The chlorinated organophosphate flame retardants (Cl-PFRs): tris-(2-chloroethyl)-phosphate (TCEP), tris-(1-chloro-2-propyl)-phosphate (TCIPP) and tris-(1,3-dichloropropyl)-phosphate (TDCIPP), have been widely used in upholstered furniture despite their carcinogenic potential. Although Cl-PFRs are mainly added to furniture foam, they are present in the fabrics likely due to migration from the foam. While several studies have assessed human exposure to Cl-PFRs via different pathways, no information exists on dermal uptake of these chemicals through contact with fabrics. In the current study, dermal absorption of TCEP, TCIPP and TDCIPP from 3 UK domestic furniture fabrics was experimentally assessed for the first time using in vitro 3D-human skin equivalents (EpiSkin™) under different real-life exposure scenarios. Results revealed all 3 target Cl-PFRs were dermally bioavailable to varying degrees (3.5%–25.9% of exposure dose) following 24 h contact with the studied fabrics. Estimated permeability coefficients (KP, cm h−1) showed TCEP had the highest percutaneous penetration potential followed by TCIPP, then TDCIPP. Further investigation revealed human dermal uptake of Cl-PFRs can be influenced by several factors including: the specific physicochemical properties of the compound, the type of exposure matrix, the exposure dose and the degree of skin hydration at the point of contact. Exposure assessment revealed UK adults and toddlers can be exposed to 20.4 and 14.1 ng TCIPP/kg bw/day via contact with furniture fabrics in summer, which is higher than international average exposures via inhalation and dust ingestion for adults and dietary exposure for toddlers. Therefore, risk assessment studies for Cl-PFRs and future replacements should consider dermal contact with consumer products (e.g. furniture fabrics) as a potential significant human exposure pathway.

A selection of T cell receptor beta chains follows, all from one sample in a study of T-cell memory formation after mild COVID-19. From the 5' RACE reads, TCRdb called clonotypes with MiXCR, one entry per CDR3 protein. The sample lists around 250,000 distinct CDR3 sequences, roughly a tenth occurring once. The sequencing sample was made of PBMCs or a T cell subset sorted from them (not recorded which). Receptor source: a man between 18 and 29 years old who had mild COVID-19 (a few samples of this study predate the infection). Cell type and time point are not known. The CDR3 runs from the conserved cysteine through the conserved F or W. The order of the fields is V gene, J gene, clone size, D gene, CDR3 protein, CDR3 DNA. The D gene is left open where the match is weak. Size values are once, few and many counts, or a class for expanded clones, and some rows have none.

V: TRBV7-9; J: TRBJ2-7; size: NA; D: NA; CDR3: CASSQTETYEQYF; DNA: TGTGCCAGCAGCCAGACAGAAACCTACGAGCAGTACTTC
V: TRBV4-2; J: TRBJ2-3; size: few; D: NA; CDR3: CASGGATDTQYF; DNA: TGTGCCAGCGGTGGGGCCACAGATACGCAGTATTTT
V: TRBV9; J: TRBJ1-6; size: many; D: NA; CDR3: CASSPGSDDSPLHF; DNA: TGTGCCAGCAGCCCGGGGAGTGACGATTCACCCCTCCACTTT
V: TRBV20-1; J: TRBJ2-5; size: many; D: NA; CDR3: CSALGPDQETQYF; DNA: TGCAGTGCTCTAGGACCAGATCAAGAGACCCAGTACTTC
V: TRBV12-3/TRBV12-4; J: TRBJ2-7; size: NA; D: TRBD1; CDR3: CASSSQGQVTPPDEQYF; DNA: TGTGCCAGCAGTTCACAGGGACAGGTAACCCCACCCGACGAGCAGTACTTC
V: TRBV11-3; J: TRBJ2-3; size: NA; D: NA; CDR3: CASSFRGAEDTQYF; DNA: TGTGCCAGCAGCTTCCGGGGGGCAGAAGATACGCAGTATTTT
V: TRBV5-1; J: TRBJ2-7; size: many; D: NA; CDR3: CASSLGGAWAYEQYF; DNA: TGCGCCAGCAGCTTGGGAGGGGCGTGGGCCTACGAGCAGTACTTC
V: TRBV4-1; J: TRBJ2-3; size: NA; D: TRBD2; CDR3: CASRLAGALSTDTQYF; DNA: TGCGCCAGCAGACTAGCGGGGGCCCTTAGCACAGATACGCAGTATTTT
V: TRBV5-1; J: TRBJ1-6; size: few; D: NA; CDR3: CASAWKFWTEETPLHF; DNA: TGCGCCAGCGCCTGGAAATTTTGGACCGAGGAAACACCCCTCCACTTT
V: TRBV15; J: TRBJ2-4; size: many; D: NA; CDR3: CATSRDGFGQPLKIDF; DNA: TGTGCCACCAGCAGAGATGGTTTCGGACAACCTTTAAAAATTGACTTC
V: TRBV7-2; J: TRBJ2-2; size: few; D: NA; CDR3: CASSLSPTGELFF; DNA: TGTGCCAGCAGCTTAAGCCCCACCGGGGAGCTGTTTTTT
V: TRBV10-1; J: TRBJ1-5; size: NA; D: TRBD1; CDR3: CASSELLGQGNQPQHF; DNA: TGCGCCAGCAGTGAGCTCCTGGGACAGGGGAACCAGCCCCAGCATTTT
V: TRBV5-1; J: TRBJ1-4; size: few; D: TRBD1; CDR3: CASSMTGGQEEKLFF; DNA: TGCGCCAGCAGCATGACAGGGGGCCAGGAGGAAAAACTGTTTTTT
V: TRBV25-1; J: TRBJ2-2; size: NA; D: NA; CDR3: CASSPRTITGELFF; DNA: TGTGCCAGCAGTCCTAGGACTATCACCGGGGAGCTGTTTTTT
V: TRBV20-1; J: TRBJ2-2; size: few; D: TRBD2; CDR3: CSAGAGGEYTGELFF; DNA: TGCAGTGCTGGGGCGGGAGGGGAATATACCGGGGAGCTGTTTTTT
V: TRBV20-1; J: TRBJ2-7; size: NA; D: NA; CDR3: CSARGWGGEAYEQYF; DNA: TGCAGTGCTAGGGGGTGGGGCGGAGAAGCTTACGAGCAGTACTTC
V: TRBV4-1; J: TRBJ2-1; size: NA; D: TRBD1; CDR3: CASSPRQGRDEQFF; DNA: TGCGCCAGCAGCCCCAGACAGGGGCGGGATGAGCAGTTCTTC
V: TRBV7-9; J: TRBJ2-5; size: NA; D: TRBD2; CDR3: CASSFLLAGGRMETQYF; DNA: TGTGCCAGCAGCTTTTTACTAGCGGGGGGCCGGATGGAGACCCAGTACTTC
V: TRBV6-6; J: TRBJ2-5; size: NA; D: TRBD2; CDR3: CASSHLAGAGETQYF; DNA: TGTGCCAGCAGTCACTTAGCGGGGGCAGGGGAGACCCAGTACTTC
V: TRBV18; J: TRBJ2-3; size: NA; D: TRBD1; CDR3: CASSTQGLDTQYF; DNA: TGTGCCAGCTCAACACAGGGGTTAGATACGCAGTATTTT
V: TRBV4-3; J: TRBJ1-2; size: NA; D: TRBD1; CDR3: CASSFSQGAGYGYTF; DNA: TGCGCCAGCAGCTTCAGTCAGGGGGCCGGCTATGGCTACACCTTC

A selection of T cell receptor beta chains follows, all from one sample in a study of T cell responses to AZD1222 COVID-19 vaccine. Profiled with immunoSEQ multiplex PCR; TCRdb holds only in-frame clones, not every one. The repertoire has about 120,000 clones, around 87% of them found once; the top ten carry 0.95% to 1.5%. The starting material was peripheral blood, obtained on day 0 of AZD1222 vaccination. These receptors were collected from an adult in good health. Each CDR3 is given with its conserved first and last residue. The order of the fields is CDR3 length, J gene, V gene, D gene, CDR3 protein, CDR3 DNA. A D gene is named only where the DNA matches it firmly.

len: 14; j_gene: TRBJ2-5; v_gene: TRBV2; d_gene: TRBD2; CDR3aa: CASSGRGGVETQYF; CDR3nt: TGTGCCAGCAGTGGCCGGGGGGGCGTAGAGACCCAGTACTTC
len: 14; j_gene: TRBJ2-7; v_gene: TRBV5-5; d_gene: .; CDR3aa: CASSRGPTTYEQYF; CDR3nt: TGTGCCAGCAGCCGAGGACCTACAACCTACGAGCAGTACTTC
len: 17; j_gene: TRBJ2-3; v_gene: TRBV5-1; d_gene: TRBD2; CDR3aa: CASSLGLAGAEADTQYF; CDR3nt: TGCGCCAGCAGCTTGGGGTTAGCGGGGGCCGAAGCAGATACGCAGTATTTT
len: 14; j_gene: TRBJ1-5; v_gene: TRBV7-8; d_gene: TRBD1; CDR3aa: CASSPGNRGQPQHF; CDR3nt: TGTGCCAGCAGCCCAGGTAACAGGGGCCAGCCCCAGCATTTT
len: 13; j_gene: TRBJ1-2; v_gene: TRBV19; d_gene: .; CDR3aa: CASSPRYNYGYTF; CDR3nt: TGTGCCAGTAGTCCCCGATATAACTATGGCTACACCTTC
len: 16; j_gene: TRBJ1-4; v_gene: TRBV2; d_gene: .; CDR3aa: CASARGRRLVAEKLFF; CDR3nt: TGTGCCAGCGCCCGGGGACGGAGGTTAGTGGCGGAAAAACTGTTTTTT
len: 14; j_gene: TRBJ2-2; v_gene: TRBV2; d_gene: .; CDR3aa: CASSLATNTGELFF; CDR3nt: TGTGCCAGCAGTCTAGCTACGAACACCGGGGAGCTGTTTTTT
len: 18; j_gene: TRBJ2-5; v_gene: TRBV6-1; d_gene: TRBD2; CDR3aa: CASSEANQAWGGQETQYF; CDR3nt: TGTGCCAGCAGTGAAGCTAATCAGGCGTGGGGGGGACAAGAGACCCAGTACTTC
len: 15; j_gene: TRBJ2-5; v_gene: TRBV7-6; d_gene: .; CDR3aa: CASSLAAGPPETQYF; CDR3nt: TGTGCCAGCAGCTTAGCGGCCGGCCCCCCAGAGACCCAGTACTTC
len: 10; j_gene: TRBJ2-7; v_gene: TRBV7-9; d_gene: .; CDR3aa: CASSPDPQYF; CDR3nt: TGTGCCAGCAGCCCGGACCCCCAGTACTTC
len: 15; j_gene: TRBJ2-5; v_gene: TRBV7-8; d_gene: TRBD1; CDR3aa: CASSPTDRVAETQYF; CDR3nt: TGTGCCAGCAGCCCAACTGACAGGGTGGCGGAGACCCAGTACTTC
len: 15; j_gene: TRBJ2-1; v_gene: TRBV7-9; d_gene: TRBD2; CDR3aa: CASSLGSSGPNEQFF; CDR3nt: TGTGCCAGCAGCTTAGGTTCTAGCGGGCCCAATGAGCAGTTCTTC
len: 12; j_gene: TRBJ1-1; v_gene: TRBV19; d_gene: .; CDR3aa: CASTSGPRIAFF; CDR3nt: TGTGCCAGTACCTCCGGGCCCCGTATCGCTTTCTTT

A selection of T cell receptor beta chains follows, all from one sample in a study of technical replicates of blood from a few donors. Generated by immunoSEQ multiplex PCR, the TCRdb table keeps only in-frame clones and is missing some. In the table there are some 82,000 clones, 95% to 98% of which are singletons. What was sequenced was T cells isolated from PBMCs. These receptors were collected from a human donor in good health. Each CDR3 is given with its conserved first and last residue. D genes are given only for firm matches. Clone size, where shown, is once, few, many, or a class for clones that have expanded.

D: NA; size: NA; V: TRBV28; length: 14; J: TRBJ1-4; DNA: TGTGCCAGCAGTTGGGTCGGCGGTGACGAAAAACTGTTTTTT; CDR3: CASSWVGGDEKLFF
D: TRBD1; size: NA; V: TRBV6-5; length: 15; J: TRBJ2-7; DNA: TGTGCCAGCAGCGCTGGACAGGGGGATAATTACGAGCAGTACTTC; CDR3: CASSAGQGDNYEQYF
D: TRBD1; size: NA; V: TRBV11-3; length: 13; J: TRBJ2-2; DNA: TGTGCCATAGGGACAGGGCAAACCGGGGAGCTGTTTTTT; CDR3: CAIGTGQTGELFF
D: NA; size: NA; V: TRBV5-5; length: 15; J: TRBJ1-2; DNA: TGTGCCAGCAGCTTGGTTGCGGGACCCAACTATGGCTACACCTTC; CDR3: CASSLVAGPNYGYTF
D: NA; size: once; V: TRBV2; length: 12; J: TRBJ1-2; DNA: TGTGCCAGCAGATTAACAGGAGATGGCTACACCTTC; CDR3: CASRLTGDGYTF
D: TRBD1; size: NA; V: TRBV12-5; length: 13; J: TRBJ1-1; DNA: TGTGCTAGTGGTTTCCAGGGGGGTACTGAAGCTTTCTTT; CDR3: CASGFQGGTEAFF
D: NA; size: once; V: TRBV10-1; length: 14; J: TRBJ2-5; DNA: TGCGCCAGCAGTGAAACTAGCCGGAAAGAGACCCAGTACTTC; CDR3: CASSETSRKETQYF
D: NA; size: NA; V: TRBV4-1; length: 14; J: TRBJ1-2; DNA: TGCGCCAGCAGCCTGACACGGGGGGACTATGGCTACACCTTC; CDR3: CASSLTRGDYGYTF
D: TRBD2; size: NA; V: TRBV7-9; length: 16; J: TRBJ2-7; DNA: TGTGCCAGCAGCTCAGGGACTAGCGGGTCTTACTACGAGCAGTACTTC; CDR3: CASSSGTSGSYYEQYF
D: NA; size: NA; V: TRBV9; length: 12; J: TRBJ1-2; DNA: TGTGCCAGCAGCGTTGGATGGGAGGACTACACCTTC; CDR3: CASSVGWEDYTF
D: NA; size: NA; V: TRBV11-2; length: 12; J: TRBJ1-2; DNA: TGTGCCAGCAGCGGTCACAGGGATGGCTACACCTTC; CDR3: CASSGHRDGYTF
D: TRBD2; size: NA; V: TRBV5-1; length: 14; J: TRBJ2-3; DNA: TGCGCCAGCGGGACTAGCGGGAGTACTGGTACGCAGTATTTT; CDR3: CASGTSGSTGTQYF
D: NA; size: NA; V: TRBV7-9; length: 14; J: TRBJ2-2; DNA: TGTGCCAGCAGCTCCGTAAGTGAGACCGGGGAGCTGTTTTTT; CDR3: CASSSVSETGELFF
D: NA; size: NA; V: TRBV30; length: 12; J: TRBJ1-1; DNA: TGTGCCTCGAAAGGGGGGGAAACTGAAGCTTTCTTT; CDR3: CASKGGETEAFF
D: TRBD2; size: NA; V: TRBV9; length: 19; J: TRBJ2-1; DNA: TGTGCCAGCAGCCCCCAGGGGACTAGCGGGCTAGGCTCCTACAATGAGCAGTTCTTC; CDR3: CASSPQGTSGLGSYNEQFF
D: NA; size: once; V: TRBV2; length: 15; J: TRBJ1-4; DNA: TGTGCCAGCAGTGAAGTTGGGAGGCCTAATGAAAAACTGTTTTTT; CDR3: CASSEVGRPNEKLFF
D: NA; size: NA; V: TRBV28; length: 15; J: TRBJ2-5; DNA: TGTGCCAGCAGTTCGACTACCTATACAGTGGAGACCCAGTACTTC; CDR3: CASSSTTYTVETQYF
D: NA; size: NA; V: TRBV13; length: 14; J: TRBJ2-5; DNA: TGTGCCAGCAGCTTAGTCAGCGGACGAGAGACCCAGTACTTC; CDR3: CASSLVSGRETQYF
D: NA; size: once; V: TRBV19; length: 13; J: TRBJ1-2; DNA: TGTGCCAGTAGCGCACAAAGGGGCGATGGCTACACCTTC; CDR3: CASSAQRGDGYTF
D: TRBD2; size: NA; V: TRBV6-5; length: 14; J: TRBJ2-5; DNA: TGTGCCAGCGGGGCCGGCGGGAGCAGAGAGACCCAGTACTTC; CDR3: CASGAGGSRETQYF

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© 2022 Elsevier Inc.
- Dermal exposure
- Organophosphate flame retardants
ASJC Scopus subject areas
- Environmental Science(all)